IELT after pelvic oor rehabilitation monotherapy, that
is, IELTpf (P = 0.0001, r = −0.6, CL 99%), and the IELT
after combined therapy, that is, IELTpfser (P = 0.0001,
r = −0.6, CL 99%) (Figs 3 and 4). In addition, secondary
PE was signicantly correlated with a longer PE
duration (P = 0.0001, r = 0.5, CL 99%).
In contrast, the baseline IELT, that is, IELTb, correlated
signicantly and positively with the IELT after sertraline
monotherapy (P = 0.0001, r = 0.6, CL 99%) (Fig. 5).
Moreover, primary PE exhibited a signicant positive
correlation with a longer IELT with pelvic oor
rehabilitation monotherapy (P = 0.0001, r = 0.5, CL
99%) and a longer IELT with combined therapy (P =
0.0001, r = 0.6, CL 99%).
Lastly, a multivariate regression analysis model was
applied to determine as to which variables had a
signicant impact on the treatment response with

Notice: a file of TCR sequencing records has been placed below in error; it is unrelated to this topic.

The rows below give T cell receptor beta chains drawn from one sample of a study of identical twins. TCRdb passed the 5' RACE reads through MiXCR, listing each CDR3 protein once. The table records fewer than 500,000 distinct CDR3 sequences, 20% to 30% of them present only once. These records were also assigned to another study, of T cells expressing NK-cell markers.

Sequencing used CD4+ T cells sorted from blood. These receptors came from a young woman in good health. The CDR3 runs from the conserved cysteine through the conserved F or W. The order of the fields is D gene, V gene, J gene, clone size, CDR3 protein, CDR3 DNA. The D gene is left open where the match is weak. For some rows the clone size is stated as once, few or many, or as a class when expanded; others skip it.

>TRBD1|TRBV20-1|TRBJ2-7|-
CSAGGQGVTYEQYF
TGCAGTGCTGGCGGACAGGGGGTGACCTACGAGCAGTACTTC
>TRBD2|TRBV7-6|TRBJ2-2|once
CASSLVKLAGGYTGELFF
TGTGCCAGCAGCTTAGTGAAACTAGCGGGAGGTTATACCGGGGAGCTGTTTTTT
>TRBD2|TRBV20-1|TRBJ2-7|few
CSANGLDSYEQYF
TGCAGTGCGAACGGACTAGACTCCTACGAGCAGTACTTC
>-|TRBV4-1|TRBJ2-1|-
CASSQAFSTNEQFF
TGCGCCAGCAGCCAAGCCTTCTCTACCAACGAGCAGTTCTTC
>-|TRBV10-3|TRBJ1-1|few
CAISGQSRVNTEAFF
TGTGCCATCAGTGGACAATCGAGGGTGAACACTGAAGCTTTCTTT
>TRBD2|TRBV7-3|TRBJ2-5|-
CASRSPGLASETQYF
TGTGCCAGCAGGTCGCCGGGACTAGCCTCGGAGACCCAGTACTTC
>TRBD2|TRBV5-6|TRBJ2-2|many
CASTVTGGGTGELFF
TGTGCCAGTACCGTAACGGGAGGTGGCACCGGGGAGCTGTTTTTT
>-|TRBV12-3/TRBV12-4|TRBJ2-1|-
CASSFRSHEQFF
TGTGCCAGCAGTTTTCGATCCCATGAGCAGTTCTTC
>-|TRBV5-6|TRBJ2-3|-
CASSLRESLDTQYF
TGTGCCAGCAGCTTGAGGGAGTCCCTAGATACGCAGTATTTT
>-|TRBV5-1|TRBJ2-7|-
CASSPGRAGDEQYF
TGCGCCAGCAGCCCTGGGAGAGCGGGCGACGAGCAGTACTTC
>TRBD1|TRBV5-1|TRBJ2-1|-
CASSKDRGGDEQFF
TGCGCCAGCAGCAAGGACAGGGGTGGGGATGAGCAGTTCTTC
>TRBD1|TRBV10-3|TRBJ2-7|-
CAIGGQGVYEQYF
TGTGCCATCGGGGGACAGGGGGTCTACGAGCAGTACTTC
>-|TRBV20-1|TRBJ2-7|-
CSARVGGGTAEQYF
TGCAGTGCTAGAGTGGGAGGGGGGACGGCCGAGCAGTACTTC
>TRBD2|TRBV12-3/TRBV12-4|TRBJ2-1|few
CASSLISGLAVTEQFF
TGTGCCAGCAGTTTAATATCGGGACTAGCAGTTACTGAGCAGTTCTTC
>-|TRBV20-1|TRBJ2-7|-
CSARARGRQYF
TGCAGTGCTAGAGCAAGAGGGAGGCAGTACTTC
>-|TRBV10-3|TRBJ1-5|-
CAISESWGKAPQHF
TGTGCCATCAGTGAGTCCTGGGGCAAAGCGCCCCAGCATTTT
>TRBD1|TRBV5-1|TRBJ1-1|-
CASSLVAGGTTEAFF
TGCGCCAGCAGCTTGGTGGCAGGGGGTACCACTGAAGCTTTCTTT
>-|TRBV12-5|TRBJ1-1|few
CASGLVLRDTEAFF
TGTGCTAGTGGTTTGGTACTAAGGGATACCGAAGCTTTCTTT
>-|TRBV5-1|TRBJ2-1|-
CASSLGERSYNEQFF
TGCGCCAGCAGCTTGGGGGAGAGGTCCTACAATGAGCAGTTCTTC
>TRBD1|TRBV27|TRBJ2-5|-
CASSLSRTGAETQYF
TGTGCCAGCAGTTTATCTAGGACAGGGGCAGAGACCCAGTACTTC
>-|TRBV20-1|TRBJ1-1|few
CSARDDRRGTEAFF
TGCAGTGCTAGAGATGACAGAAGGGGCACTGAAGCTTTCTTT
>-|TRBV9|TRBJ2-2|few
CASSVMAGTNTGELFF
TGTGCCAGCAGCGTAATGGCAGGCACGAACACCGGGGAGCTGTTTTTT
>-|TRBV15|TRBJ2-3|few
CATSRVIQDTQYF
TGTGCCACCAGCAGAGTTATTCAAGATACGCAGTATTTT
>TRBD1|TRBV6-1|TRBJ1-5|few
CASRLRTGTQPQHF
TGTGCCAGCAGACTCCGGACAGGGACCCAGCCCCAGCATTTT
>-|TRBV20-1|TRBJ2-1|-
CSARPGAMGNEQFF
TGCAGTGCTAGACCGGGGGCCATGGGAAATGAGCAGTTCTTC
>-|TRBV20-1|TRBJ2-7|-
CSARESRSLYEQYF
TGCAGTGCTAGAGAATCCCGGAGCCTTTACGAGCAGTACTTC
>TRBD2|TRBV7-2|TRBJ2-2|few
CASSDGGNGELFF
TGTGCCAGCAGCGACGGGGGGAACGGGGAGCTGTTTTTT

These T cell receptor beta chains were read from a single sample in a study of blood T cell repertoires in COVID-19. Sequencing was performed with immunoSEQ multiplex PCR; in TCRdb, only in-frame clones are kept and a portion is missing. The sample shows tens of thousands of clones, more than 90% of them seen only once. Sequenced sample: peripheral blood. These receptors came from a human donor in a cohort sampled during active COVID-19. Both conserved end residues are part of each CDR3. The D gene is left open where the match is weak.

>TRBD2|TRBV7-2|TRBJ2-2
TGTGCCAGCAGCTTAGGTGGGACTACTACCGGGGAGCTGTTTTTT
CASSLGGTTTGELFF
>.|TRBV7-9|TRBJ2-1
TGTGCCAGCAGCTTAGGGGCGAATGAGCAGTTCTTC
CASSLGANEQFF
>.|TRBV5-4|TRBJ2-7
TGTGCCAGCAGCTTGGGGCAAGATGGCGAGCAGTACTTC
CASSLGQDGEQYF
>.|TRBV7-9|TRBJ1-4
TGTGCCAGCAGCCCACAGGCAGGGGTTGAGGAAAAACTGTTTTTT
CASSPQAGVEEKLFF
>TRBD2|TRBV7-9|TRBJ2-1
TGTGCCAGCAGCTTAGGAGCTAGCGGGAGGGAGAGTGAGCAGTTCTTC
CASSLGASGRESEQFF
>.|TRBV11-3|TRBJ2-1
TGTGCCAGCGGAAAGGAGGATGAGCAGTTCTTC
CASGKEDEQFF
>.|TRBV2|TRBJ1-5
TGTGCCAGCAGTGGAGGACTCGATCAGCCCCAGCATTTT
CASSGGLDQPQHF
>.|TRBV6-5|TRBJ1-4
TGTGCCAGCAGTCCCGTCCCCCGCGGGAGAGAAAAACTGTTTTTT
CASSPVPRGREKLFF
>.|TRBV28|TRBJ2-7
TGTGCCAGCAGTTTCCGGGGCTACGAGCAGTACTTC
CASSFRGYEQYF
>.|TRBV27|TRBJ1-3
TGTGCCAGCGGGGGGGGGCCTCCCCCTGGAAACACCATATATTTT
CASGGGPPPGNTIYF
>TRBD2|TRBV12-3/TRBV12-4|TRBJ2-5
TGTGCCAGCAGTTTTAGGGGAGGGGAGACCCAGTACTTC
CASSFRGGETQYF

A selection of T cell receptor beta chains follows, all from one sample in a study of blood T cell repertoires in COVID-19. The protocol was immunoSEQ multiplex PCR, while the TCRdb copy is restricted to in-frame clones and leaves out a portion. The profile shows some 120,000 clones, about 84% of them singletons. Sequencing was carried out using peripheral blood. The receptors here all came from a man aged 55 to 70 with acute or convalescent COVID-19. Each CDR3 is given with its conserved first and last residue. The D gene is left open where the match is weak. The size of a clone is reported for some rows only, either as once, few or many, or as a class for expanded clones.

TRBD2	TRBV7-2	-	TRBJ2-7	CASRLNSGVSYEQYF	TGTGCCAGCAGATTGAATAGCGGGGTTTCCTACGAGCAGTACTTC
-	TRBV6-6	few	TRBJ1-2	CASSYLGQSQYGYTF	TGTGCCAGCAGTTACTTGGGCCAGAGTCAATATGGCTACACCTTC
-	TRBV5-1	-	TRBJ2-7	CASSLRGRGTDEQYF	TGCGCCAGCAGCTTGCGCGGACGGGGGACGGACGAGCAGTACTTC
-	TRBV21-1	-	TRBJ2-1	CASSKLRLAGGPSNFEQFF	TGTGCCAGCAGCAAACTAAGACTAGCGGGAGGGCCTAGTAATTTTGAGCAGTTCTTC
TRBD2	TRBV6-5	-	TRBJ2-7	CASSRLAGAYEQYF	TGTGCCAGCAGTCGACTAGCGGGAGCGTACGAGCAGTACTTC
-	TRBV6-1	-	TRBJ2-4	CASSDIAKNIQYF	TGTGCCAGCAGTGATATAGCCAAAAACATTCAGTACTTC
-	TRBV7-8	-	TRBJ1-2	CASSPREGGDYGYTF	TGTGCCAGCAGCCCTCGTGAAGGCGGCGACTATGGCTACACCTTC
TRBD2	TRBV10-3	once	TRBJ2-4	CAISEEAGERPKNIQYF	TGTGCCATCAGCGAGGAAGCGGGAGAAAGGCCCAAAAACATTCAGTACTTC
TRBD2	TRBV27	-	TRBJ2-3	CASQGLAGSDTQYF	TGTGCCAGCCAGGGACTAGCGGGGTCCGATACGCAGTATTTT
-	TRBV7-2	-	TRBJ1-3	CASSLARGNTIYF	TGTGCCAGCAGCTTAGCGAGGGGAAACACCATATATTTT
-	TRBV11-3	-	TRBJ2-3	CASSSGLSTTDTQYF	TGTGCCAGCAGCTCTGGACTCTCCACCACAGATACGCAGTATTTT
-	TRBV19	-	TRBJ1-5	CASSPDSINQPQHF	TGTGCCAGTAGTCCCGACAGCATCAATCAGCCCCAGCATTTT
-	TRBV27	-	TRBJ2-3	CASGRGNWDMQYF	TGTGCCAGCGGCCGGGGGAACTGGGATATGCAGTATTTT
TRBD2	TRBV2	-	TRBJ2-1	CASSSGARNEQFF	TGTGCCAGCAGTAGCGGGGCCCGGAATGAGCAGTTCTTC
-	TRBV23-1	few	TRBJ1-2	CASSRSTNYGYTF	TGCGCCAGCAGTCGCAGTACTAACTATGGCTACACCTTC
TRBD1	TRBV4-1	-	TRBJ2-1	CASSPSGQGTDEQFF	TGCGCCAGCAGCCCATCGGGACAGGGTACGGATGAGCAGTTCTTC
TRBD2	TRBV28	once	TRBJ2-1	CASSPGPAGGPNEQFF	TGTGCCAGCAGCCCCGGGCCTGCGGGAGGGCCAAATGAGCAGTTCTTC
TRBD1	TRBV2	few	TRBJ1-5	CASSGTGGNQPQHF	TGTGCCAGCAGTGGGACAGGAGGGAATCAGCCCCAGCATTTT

both monotherapy and combined therapy lines. With
sertraline monotherapy, patients’ baseline IELT was
the only variable having a signicant impact on the
IELT (P = 0.0001). With pelvic oor rehabilitation
monotherapy, however, both the patient age and the
baseline IELT were found to have a signicant impact
on the IELT (P = 0.002 and 0.04, respectively). Finally,
Table 1 Treatment results among different treatment approaches
Treatment types Baseline IELT IELT after treatment Patients’ response P (CL = 95%) SS OS
Sertraline 50 mg 90–180 s
(121.69 ± 21.76 SD)
44 (59.46%)<120 s73 (98.65%)<180 s 0.0001 N N
PFE 20–110 s
(56.35 ± 21.67 SD)
90–270 s
(174.73 ± 45.79 SD)
13 (17.56%)<120 s40 (54%)<180 s 0.0001 M S
Combined 180–240 s
(297.57 ± 59.19 SD)
0 (0%)<180 s62 (83.78%)≥240 s 0.0001 S S
CL, condence level; IELT, intravaginal ejaculatory latency time; M, modest satisfaction (associated interpersonal distress and one partner
dissatised); N, no satisfaction; OS, objective satisfaction with treatment; PFE, pelvic oor exercise; S, good satisfaction; SS, subjective